It's a continuing disgrace that women workers rarely get paid the same as their male counterparts -- something that's as true of IT as any other sector. What strategies can female engineers and developers use to ensure they are paid what they deserve?
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That topic was one of several discussed during the Women In Flight panel which preceded Twitter's TwitterFlight mobile development conference in San Francisco this week. During the panel, six prominent female engineers and coders touched on a wide range of issues relating to women participating in the professional tech community.
It's a topic that's rarely far from the headlines, evident in the recent discussion over Facebook and Apple offering to freeze eggs for female employees and Microsoft CEO Satya Nadella's ill-considered comments that equality was a matter of "karma" rather than something that needed to be addressed.
Consultant Patty McCord, who has previously worked for Netflix, Seagate, Borland and numerous other tech companies over a 30-year career, highlighted that information is the ultimate weapon when you're seeking a raise.
"For everyone, data is your friend," McCord said, adding that accepting interviews from recruiters was a good strategy to identify your current worth. "Before you say 'no thanks', be sure you say 'how much?' A great way to find out your market value is to interview. If somebody calls you with an interesting proposition, be sure to follow it up. You want to know what your market value is as you move forward in your career."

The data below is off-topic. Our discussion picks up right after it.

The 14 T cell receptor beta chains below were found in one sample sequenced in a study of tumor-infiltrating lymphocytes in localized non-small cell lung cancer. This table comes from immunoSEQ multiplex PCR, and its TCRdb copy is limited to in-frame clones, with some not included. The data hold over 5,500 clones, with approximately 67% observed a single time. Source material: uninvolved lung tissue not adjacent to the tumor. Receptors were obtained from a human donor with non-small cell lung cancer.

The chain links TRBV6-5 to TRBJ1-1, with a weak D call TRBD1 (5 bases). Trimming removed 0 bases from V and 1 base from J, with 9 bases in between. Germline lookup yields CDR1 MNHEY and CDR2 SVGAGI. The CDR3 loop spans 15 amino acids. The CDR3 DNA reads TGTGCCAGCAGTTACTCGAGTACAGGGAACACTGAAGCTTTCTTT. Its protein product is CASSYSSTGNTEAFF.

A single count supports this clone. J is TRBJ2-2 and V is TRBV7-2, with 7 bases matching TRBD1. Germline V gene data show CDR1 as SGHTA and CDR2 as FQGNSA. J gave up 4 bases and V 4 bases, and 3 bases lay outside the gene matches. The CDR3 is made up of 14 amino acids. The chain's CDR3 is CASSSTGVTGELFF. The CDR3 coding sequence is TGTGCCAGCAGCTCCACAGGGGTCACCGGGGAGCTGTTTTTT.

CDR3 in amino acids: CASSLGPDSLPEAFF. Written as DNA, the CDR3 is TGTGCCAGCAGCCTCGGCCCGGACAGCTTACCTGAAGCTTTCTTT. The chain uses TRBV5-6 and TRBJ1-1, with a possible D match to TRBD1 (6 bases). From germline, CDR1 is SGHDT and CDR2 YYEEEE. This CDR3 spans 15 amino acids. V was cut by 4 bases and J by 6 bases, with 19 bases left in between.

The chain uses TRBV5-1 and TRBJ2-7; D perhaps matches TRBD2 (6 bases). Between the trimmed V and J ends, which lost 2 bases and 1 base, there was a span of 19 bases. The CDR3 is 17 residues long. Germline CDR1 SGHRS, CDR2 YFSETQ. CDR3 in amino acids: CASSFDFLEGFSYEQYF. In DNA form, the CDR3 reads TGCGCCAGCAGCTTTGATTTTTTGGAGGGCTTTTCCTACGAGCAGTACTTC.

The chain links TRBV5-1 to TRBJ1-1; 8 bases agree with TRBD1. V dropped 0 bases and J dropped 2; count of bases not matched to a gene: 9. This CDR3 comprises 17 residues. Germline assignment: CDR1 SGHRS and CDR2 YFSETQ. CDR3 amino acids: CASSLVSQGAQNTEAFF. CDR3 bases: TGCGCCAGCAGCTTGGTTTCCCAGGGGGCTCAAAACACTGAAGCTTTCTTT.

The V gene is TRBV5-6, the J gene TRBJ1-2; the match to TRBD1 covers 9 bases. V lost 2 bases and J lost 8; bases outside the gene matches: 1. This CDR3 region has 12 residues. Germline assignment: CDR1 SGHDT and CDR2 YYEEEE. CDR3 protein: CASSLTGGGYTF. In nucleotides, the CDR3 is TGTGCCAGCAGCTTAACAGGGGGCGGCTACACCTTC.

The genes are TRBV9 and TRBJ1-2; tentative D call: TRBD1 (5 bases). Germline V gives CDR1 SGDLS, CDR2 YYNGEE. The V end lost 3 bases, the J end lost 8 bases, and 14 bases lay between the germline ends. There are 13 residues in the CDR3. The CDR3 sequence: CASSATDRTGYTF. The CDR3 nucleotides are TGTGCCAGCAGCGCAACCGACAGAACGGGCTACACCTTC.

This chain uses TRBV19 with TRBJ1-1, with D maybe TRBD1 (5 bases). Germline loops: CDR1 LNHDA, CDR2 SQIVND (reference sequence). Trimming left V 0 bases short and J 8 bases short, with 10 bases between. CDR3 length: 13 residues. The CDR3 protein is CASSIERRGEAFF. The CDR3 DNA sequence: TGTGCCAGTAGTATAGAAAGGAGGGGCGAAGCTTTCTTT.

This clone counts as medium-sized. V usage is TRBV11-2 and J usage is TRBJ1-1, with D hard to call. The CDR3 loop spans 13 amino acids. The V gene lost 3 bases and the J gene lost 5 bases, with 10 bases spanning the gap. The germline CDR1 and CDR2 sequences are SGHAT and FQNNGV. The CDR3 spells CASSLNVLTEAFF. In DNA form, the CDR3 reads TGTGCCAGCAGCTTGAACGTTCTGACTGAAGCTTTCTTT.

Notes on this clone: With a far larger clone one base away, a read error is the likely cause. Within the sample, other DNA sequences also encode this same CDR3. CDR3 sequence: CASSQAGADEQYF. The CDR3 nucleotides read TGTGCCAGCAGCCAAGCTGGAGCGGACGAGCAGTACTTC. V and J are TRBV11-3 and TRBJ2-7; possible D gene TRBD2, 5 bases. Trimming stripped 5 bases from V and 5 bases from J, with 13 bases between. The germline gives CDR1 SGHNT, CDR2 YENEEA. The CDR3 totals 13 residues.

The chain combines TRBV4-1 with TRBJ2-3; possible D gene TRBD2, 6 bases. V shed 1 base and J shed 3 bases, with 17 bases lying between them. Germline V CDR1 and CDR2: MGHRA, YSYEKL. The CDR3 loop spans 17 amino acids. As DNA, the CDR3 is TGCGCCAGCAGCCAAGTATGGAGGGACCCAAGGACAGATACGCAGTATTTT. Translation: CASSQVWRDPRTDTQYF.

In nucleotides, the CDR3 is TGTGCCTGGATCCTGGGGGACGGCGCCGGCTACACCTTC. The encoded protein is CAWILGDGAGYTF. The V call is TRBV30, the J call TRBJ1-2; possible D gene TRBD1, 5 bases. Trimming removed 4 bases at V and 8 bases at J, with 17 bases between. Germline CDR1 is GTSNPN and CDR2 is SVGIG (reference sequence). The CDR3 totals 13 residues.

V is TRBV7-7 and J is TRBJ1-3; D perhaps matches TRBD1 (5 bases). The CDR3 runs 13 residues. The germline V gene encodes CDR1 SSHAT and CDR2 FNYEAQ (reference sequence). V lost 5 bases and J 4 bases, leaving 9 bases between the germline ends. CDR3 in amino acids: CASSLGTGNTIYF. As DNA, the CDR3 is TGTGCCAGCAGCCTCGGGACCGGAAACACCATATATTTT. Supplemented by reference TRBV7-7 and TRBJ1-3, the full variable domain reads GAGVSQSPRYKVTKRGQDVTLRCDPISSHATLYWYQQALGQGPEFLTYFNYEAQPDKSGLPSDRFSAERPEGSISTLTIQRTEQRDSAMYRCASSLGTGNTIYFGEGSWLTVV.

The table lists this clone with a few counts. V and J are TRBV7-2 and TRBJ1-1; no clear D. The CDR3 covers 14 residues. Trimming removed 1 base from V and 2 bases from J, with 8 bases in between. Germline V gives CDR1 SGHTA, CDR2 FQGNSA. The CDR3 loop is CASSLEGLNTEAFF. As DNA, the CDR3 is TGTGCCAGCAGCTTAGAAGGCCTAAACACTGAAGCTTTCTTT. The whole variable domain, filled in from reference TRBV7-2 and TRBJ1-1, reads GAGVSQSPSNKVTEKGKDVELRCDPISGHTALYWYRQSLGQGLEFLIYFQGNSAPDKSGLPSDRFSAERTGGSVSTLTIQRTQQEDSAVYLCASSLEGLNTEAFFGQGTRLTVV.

There are two key points when you can negotiate a better salary, McCord noted: when you accept a new role and when annual compensation reviews come around. "You want to be prepared way before the process starts. Be able to say: I've been doing some research on what like me are paid. If you stay underpaid as a woman for 10 years, you can't catch up. Your career is your career: companies don't owe you a career. You've got to manage it."
Having said that, the actual process of asking can still seem challenging. "Stepping into the room and asking for something you're not even sure you deserve is daunting," said Tracy Chou, lead software engineer at Pinterest. Her strategy? "A lot of confidence, a little bit of grace and a little bit of greed."
"There are unfortunately fewer women in leadership positions who stay in core engineering," said Nandini Ramani, vice president of engineering for Twitter and a veteran of Oracle and Sun. There have been so many times where I've thought maybe it would be easier if I switched [to a marketing or business development role]. I won't always be the only woman at the table. The reality is the number of women who make it to CEOs from an engineering track are very few, if any.
"People just get tired of fighting it," McCord agreed. "People get lonely. It is the 'only woman in the room' syndrome. I've done this for 30 years and I've seen it over and over again. Often it comes down to 'I'm going to promote someone like me'. The decision makes are men and they promote men."
"As you get higher in the engineering organisation, to move forward, the top people in core engineering have the most brilliant minds and the higher up you get the harder it is to move," said . Sara Haider, lead Android engineer for Secret. "You have to have close relationships with the people around you and above you."
Inequality isn't going to disappear any time soon. "Even beyond not getting promoted, the median experience of being a woman in tech in engineering is much worse than being a man," Chou noted.
It's a challenging career path, but rarity can sometimes pay off. "The supply of women engineers is incredibly low, and demand is incredibly high," said Jana Messerschmidt, vice president of Twitter's platform team. "So use that leverage when you're negotiating your salary."
The ultimate rule for progress is a simple one, as McCord explained: "Work with really smart people on stuff that really matters and deliver great shit on time." Doing that regardless of gender will improve the world for everyone. "Our business will be better if more women are involved. That's just it."
Disclosure: Angus Kidman travelled to San Francisco as a guest of Twitter.